Cannabis flowers are known to contain over one hundred terpenes. Terpenes are aromatic compounds produced in small quantities within the resinous glands of the flower buds, and they are responsible for the distinctive smell of the cannabis plant, fresh or dried. Terpenes are not strongly psychoactive in the way that THC is. Each cultivar of cannabis has a unique combination of terpenes, which has allowed modern growers to produce an almost infinite variety of hybrid cultivars whose appearance, aroma and flavour, determined by terpene profile, is often reflected in extravagant naming!
Terpenes are widespread among plant species, and many of those present in cannabis cultivars are also found in other plants. In the context of evolution by natural selection, terpenes are the result of the ongoing necessity for any plant species to defend itself against insect- and animal-predators by means of strongly coloured, scented or flavoured molecules. (Cannabinoids may also have evolved in the plant as defensive compounds.) The name of a given terpene often indicates its provenance outside of cannabis and thus its particular aromatic notes.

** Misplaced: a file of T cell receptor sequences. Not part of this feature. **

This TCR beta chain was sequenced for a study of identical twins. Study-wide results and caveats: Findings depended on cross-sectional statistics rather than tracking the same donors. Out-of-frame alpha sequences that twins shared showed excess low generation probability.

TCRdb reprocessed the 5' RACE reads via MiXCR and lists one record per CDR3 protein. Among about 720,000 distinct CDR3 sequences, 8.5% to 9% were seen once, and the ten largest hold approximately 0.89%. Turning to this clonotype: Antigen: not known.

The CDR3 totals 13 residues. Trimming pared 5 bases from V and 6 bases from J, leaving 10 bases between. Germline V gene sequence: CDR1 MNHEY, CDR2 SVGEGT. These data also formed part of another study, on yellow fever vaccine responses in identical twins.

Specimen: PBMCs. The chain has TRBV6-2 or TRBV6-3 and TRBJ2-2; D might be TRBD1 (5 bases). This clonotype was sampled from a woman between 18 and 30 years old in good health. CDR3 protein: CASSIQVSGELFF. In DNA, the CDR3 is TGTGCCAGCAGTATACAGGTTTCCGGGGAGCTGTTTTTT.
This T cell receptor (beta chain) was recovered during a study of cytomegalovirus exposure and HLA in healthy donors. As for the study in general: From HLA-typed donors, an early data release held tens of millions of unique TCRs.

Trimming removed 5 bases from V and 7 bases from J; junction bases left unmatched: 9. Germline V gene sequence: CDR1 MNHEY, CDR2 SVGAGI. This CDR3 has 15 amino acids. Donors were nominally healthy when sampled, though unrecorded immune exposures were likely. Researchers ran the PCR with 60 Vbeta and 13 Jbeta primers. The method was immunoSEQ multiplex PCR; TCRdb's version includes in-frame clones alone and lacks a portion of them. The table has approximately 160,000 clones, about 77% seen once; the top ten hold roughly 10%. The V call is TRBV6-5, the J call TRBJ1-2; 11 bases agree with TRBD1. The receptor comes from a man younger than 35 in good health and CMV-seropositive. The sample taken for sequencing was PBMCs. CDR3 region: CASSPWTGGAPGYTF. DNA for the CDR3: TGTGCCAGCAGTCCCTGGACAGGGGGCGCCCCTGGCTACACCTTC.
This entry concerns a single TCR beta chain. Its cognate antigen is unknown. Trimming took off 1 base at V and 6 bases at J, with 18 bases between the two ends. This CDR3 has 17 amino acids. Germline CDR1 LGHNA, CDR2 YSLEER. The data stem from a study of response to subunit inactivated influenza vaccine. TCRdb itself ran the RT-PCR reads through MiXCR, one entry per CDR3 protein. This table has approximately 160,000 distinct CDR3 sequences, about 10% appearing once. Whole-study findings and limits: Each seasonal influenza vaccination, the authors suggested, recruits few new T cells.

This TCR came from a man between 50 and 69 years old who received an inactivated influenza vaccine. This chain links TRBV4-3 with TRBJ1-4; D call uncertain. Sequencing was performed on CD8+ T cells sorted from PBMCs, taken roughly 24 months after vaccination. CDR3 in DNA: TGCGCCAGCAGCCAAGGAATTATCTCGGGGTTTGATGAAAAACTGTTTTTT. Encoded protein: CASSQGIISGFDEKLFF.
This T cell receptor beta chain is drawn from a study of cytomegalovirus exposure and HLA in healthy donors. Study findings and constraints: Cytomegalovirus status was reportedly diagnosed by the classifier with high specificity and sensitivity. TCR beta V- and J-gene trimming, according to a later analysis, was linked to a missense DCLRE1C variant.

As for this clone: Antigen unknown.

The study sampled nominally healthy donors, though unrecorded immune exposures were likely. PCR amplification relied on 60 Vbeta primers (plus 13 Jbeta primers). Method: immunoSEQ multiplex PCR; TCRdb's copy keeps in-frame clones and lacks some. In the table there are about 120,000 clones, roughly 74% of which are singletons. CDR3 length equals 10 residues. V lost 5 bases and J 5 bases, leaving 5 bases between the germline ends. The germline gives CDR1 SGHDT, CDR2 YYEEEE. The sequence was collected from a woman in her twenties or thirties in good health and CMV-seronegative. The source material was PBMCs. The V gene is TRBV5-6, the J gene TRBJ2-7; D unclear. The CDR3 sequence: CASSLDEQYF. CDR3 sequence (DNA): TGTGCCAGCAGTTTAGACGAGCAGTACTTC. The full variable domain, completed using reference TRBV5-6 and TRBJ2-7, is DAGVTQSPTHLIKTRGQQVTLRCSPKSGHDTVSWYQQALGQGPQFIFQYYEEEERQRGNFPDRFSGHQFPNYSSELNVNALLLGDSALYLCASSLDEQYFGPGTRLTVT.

The effects of terpenes on human psychophysiology are (of course) far from being understood, although research is (of course) ongoing. Cannabis users can experience subtly different effects between cultivars, beyond that which might be accounted for only by cannabinoid profile. Terpenes are likely to interact with cannabinoids in complex ways.
Cannabis may be unique among plants in the complexity and variety of its molecular efflorescence, so it's likely that we'll continue to be surprised by new discoveries about its medicinal potential!
by William McDonald